Mobile app accessibility: why it's important and what you can do about it
If accessibility has been an after-thought in your mobile app’s design and development process, this article is for you. With multiple countries enforcing accessibility laws and regulations to ensure business online also serve disabled and impaired users, accessibility should be on your priority list. Even without the risk of breaking rules and regulations, 15% of the world’s population has a form of disability. If your mobile app is adding hurdles and obstructions to the way these users interact with your app, then it requires improvements. To get the ball rolling, we’ve detailed a few key areas and factors where accessibility should be a key consideration for your design and development team. But let’s start at the beginning: outside of the regulations, what’s all the fuss about?
What is accessibility and why is it important?
Accessibility refers to making your digital solution friendly for disabled and impaired users. In the UK there are enforceable laws on public sector websites and apps, however when it comes to commercial businesses, a simple ‘reasonable adjustment’ is enough to cater for accessibility. But does this mean you should only do the bare minimum?
Every app owner has a responsibility to treat all of their users equally. Accessibility isn’t a tick-box exercise. Without it, disabled and impaired users can’t use or engage with your app. By implementing the bare minimum, or nothing at all, you'll instantly lose out on a portion of the market and make someone’s life harder than it needs to be.
Our phones have become intertwined with everyday actions; looking for love on dating apps; searching for jobs on recruitment apps; connecting with friends on social media apps. Imagine having access to these apps but not being able to use them because they lack the correct functionality? Simply put, all apps should be accessible to everyone.
Which disabilities and impairments should you design for?
The real answer is all of them. You should be designing and developing your mobile app with everyone in mind. Your users may be visually-impaired, deaf or have motor or dexterity impairments. Equally, users of an older demographic could struggle with an app that isn’t designed to be accessible. Have you ever considered dyslexic individuals when writing your content? Long, verbose copy can become a minefield if you haven’t thought about all users when creating written content.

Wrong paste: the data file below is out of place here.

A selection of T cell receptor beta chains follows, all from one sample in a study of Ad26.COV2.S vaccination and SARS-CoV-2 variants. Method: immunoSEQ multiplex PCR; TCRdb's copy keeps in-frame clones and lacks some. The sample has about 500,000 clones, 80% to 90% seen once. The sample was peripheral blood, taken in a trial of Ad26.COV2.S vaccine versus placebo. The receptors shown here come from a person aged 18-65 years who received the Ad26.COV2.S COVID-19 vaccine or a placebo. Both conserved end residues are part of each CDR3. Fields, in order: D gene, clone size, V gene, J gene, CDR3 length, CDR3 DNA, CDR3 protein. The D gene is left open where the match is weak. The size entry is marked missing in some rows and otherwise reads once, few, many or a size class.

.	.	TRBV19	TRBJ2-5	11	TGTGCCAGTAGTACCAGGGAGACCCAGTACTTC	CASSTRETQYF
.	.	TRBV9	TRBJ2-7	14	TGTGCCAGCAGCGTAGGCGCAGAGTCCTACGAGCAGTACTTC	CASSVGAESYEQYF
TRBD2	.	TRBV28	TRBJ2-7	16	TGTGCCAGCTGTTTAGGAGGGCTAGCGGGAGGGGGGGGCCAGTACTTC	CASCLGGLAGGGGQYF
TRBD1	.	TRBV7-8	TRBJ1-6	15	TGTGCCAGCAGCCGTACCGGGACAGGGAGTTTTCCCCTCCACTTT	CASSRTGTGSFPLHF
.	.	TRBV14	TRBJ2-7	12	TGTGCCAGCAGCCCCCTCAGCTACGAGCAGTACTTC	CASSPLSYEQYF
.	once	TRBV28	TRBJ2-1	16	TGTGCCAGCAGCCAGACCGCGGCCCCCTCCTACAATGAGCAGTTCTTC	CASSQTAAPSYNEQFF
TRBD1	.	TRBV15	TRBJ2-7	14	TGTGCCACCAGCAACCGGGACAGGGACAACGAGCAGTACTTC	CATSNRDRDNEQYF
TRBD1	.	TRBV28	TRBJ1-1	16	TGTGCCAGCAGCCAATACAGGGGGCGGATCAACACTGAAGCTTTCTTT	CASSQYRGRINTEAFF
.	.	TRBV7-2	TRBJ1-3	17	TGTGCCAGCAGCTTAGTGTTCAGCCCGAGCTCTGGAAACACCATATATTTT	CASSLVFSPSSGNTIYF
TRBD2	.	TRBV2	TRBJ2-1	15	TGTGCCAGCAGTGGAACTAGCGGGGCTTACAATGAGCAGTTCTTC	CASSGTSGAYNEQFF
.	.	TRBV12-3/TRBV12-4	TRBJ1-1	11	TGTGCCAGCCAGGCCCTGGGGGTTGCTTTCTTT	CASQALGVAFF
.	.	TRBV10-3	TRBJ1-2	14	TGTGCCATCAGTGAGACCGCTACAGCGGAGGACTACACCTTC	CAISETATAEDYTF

How can I implement accessibility for all users?
Although it may sound like a hard task, designing and developing with accessibility as a priority makes things simpler in the long run. In Apple’s iOS Accessibility Guidelines, they advocate simplicity. They state that apps should be “Enabling familiar, consistent interactions that make complex tasks simple and straightforward to perform”.
For this reason, user experience (UX) and accessibility should be considered throughout all stages of a mobile app’s development. The simpler your app is to engage with features, clickable areas and content, the easier it’ll be for all users to interact with it.
Mobile app aesthetics
When it comes to your mobile app’s aesthetics, the onus will sit on your design and UX teams to make sure contrasts, spacing and colour palettes promote accessibility. Accommodating visually-impaired users can mean harsher colour contrasts, such as text and background colours on a button. This provides a great opportunity for designers to get creative and break the mould, creating unique designs that work for all users in the process.
A key element that is easily missed, for example, is touch targets (areas that users can interact with). In an app, when you tap the text on a button, there’s an area around the text that can also be tapped. Whether you tap the text itself or just outside it, the action you’re trying to complete should work. If the tappable area around the text isn’t big enough, users with low vision and motor impairments might struggle to complete the action. To guide you on what touch target size is correct for your interactive areas, the Web Content Accessibility Guidelines have written a dedicated section.